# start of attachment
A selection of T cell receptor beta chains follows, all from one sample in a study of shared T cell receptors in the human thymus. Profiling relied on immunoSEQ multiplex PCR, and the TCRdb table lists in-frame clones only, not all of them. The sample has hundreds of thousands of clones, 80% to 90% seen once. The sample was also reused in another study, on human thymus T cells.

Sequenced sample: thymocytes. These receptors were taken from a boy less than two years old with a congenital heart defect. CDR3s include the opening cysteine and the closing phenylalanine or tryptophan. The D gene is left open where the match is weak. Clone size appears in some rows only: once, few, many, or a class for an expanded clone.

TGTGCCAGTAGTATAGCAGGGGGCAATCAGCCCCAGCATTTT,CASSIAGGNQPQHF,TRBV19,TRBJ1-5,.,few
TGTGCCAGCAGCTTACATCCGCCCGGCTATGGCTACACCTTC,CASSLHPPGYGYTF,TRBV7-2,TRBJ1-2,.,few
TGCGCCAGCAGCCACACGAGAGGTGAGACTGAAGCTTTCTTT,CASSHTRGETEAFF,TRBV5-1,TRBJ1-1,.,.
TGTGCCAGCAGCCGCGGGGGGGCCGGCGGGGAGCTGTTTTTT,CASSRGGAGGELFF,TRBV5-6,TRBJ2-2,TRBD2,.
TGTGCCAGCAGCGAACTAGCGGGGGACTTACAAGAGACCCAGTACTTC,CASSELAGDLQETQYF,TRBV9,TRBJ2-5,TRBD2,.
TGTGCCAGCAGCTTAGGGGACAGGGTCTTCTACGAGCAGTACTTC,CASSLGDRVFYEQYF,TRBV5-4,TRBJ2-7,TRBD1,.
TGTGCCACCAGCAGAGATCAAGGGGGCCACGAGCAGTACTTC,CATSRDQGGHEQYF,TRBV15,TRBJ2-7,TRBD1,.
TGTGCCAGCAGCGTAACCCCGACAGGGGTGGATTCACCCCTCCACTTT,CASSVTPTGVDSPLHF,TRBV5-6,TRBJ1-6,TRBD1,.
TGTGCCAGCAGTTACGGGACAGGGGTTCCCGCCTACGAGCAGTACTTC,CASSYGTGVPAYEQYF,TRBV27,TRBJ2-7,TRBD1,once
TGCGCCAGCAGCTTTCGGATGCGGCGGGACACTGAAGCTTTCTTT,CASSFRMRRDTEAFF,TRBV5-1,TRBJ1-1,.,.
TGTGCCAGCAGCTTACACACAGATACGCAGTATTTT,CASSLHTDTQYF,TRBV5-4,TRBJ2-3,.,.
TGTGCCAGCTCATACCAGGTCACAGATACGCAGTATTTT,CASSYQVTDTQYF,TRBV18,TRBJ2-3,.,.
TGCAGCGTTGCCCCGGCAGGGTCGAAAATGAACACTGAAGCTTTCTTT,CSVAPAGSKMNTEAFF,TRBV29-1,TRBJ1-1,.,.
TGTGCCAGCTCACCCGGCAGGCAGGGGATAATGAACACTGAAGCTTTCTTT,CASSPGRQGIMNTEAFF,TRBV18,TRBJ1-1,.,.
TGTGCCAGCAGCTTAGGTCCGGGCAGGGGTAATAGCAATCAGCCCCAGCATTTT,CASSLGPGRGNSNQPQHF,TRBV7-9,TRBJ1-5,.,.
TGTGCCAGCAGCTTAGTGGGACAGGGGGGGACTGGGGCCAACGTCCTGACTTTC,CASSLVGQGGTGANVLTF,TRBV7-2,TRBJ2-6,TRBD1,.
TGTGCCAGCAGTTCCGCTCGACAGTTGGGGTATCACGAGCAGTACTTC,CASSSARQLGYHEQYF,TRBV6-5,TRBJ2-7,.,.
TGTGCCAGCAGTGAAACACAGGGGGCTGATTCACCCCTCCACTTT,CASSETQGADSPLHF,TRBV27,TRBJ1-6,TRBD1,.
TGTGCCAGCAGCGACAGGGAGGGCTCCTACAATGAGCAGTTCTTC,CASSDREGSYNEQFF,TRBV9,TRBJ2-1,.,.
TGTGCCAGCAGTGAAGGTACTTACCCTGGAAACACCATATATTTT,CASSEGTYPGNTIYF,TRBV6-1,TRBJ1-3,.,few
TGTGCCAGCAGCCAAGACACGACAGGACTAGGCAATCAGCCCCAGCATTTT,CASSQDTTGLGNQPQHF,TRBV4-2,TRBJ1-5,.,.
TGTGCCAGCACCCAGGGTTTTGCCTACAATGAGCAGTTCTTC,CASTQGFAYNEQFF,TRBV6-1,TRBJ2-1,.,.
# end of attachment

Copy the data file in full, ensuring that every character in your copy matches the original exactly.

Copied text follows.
A selection of T cell receptor beta chains follows, all from one sample in a study of shared T cell receptors in the human thymus. Profiling relied on immunoSEQ multiplex PCR, and the TCRdb table lists in-frame clones only, not all of them. The sample has hundreds of thousands of clones, 80% to 90% seen once. The sample was also reused in another study, on human thymus T cells.

Sequenced sample: thymocytes. These receptors were taken from a boy less than two years old with a congenital heart defect. CDR3s include the opening cysteine and the closing phenylalanine or tryptophan. The D gene is left open where the match is weak. Clone size appears in some rows only: once, few, many, or a class for an expanded clone.

TGTGCCAGTAGTATAGCAGGGGGCAATCAGCCCCAGCATTTT,CASSIAGGNQPQHF,TRBV19,TRBJ1-5,.,few
TGTGCCAGCAGCTTACATCCGCCCGGCTATGGCTACACCTTC,CASSLHPPGYGYTF,TRBV7-2,TRBJ1-2,.,few
TGCGCCAGCAGCCACACGAGAGGTGAGACTGAAGCTTTCTTT,CASSHTRGETEAFF,TRBV5-1,TRBJ1-1,.,.
TGTGCCAGCAGCCGCGGGGGGGCCGGCGGGGAGCTGTTTTTT,CASSRGGAGGELFF,TRBV5-6,TRBJ2-2,TRBD2,.
TGTGCCAGCAGCGAACTAGCGGGGGACTTACAAGAGACCCAGTACTTC,CASSELAGDLQETQYF,TRBV9,TRBJ2-5,TRBD2,.
TGTGCCAGCAGCTTAGGGGACAGGGTCTTCTACGAGCAGTACTTC,CASSLGDRVFYEQYF,TRBV5-4,TRBJ2-7,TRBD1,.
TGTGCCACCAGCAGAGATCAAGGGGGCCACGAGCAGTACTTC,CATSRDQGGHEQYF,TRBV15,TRBJ2-7,TRBD1,.
TGTGCCAGCAGCGTAACCCCGACAGGGGTGGATTCACCCCTCCACTTT,CASSVTPTGVDSPLHF,TRBV5-6,TRBJ1-6,TRBD1,.
TGTGCCAGCAGTTACGGGACAGGGGTTCCCGCCTACGAGCAGTACTTC,CASSYGTGVPAYEQYF,TRBV27,TRBJ2-7,TRBD1,once
TGCGCCAGCAGCTTTCGGATGCGGCGGGACACTGAAGCTTTCTTT,CASSFRMRRDTEAFF,TRBV5-1,TRBJ1-1,.,.
TGTGCCAGCAGCTTACACACAGATACGCAGTATTTT,CASSLHTDTQYF,TRBV5-4,TRBJ2-3,.,.
TGTGCCAGCTCATACCAGGTCACAGATACGCAGTATTTT,CASSYQVTDTQYF,TRBV18,TRBJ2-3,.,.
TGCAGCGTTGCCCCGGCAGGGTCGAAAATGAACACTGAAGCTTTCTTT,CSVAPAGSKMNTEAFF,TRBV29-1,TRBJ1-1,.,.
TGTGCCAGCTCACCCGGCAGGCAGGGGATAATGAACACTGAAGCTTTCTTT,CASSPGRQGIMNTEAFF,TRBV18,TRBJ1-1,.,.
TGTGCCAGCAGCTTAGGTCCGGGCAGGGGTAATAGCAATCAGCCCCAGCATTTT,CASSLGPGRGNSNQPQHF,TRBV7-9,TRBJ1-5,.,.
TGTGCCAGCAGCTTAGTGGGACAGGGGGGGACTGGGGCCAACGTCCTGACTTTC,CASSLVGQGGTGANVLTF,TRBV7-2,TRBJ2-6,TRBD1,.
TGTGCCAGCAGTTCCGCTCGACAGTTGGGGTATCACGAGCAGTACTTC,CASSSARQLGYHEQYF,TRBV6-5,TRBJ2-7,.,.
TGTGCCAGCAGTGAAACACAGGGGGCTGATTCACCCCTCCACTTT,CASSETQGADSPLHF,TRBV27,TRBJ1-6,TRBD1,.
TGTGCCAGCAGCGACAGGGAGGGCTCCTACAATGAGCAGTTCTTC,CASSDREGSYNEQFF,TRBV9,TRBJ2-1,.,.
TGTGCCAGCAGTGAAGGTACTTACCCTGGAAACACCATATATTTT,CASSEGTYPGNTIYF,TRBV6-1,TRBJ1-3,.,few
TGTGCCAGCAGCCAAGACACGACAGGACTAGGCAATCAGCCCCAGCATTTT,CASSQDTTGLGNQPQHF,TRBV4-2,TRBJ1-5,.,.
TGTGCCAGCACCCAGGGTTTTGCCTACAATGAGCAGTTCTTC,CASTQGFAYNEQFF,TRBV6-1,TRBJ2-1,.,.